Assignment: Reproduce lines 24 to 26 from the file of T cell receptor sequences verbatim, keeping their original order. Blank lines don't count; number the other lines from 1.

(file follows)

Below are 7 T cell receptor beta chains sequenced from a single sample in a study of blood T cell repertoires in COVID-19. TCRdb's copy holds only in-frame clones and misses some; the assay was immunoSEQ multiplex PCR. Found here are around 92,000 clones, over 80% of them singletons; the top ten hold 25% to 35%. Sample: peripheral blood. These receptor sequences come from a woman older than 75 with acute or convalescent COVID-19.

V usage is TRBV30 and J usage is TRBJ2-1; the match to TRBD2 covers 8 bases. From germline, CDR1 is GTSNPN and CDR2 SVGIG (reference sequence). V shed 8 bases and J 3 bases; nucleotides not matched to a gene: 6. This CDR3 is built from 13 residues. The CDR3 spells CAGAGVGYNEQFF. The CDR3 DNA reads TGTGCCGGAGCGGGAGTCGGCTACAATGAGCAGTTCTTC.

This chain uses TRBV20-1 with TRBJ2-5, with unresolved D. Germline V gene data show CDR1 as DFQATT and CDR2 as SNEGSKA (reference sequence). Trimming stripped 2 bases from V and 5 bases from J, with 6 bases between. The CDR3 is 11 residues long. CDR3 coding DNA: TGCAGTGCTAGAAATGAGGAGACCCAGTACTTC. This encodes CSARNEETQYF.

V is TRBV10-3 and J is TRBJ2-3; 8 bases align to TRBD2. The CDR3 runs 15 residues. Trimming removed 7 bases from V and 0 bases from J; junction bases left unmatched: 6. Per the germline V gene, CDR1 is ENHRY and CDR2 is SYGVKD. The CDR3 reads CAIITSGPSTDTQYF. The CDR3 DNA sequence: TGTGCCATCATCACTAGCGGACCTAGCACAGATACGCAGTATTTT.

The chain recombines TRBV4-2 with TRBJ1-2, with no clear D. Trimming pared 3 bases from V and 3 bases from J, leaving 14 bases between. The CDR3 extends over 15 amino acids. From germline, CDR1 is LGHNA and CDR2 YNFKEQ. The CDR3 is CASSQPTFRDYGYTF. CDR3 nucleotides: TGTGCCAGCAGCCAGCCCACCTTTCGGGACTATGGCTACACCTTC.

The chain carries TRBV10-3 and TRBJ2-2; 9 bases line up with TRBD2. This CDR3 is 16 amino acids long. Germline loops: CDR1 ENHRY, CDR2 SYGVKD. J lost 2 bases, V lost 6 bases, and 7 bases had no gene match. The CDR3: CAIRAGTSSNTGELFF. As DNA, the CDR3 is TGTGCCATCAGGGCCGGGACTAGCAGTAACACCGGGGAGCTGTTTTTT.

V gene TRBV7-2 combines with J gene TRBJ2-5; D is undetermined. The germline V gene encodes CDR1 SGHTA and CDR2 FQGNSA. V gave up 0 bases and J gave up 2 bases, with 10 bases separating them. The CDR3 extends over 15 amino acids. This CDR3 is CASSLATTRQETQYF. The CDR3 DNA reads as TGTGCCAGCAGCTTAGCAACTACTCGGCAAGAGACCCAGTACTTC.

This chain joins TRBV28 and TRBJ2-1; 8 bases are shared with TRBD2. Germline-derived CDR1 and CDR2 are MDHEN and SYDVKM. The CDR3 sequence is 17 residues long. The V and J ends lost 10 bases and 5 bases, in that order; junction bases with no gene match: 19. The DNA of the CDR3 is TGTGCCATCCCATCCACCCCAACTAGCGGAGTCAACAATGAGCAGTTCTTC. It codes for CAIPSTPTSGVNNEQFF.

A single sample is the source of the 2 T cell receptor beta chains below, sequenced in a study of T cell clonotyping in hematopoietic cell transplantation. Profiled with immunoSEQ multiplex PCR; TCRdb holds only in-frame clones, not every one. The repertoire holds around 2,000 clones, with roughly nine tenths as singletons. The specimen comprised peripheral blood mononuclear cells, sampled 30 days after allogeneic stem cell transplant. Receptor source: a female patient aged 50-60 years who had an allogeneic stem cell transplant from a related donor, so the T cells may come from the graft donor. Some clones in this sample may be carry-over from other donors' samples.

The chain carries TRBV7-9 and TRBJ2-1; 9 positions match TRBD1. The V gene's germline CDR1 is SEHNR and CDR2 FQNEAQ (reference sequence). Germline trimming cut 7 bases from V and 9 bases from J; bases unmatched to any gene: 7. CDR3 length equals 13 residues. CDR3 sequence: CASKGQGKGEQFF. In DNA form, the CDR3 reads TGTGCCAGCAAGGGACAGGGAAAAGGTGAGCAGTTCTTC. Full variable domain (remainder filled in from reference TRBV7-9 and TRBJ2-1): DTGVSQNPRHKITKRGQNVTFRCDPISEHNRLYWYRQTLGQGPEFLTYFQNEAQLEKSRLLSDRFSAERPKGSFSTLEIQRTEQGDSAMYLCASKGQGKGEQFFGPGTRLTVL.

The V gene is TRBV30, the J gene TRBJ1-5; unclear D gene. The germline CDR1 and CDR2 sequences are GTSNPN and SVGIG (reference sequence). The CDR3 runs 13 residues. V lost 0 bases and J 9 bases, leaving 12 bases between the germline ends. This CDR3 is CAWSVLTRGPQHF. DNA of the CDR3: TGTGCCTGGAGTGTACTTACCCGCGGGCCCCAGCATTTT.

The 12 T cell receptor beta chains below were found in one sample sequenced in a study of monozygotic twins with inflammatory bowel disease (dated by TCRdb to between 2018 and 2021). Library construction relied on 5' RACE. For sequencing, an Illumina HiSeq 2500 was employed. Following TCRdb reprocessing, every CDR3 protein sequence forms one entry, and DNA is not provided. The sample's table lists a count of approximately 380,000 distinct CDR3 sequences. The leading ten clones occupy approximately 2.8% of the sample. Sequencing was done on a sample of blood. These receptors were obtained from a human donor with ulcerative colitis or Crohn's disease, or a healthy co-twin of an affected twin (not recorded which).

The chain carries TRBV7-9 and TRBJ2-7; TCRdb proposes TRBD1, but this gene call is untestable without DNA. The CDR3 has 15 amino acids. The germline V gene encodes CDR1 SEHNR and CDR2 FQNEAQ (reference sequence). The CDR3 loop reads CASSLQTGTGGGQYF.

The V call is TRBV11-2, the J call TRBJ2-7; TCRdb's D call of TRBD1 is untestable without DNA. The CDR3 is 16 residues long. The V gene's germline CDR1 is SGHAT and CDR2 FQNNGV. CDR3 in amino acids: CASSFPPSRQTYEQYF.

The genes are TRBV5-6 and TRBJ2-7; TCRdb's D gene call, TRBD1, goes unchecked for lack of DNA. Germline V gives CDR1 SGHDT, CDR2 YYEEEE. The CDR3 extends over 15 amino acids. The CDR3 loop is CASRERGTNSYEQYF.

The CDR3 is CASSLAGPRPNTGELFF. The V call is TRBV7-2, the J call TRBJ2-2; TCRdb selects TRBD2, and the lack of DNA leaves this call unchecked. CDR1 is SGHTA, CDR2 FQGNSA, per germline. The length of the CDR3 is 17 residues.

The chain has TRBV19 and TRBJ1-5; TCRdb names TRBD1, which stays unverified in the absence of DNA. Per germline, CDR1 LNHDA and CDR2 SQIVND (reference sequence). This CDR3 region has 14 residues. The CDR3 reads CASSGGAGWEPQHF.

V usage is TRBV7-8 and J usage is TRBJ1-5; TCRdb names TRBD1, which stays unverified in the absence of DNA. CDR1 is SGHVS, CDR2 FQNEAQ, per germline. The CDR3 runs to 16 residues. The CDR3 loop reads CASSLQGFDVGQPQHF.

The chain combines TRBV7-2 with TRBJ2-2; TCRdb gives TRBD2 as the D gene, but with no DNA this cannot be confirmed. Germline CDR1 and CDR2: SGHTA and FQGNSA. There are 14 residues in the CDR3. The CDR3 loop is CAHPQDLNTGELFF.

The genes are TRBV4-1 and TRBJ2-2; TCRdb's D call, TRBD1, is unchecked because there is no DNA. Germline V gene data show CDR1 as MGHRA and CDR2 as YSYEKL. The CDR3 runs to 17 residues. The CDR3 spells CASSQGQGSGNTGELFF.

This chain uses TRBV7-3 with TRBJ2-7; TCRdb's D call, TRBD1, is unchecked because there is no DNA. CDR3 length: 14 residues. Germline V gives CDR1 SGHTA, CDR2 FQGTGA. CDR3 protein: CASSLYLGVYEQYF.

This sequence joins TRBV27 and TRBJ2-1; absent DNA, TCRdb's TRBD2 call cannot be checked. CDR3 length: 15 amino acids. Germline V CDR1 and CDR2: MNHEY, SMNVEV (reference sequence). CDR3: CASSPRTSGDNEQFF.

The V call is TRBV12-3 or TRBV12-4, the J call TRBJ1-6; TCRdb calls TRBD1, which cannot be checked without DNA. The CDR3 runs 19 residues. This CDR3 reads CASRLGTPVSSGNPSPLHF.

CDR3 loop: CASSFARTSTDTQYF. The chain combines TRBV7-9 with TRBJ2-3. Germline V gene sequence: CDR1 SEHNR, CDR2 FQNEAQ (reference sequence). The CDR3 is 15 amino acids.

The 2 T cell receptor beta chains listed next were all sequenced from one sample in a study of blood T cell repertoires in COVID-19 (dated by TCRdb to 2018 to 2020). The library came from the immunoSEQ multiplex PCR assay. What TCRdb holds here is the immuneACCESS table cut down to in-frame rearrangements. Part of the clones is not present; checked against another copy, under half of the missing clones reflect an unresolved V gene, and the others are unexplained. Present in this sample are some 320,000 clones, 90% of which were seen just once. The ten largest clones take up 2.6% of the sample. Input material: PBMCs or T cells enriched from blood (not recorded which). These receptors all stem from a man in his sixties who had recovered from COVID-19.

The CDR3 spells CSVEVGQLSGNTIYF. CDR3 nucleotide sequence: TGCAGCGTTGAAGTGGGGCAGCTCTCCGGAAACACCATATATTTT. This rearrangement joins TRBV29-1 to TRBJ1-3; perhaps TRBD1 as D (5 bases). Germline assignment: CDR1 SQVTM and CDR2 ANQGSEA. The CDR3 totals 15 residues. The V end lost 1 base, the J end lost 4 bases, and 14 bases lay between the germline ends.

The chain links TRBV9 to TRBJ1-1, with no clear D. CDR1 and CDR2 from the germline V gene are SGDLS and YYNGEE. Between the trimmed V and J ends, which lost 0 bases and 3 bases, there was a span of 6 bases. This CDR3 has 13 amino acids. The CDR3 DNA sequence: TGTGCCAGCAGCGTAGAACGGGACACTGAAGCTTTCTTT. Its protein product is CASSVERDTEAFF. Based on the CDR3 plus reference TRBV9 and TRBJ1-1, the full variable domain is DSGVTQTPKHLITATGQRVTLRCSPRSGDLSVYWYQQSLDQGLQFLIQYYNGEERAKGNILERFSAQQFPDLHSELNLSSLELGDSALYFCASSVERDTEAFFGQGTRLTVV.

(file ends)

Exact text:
CDR3 loop: CASSFARTSTDTQYF. The chain combines TRBV7-9 with TRBJ2-3. Germline V gene sequence: CDR1 SEHNR, CDR2 FQNEAQ (reference sequence). The CDR3 is 15 amino acids.

The 2 T cell receptor beta chains listed next were all sequenced from one sample in a study of blood T cell repertoires in COVID-19 (dated by TCRdb to 2018 to 2020). The library came from the immunoSEQ multiplex PCR assay. What TCRdb holds here is the immuneACCESS table cut down to in-frame rearrangements. Part of the clones is not present; checked against another copy, under half of the missing clones reflect an unresolved V gene, and the others are unexplained. Present in this sample are some 320,000 clones, 90% of which were seen just once. The ten largest clones take up 2.6% of the sample. Input material: PBMCs or T cells enriched from blood (not recorded which). These receptors all stem from a man in his sixties who had recovered from COVID-19.

The CDR3 spells CSVEVGQLSGNTIYF. CDR3 nucleotide sequence: TGCAGCGTTGAAGTGGGGCAGCTCTCCGGAAACACCATATATTTT. This rearrangement joins TRBV29-1 to TRBJ1-3; perhaps TRBD1 as D (5 bases). Germline assignment: CDR1 SQVTM and CDR2 ANQGSEA. The CDR3 totals 15 residues. The V end lost 1 base, the J end lost 4 bases, and 14 bases lay between the germline ends.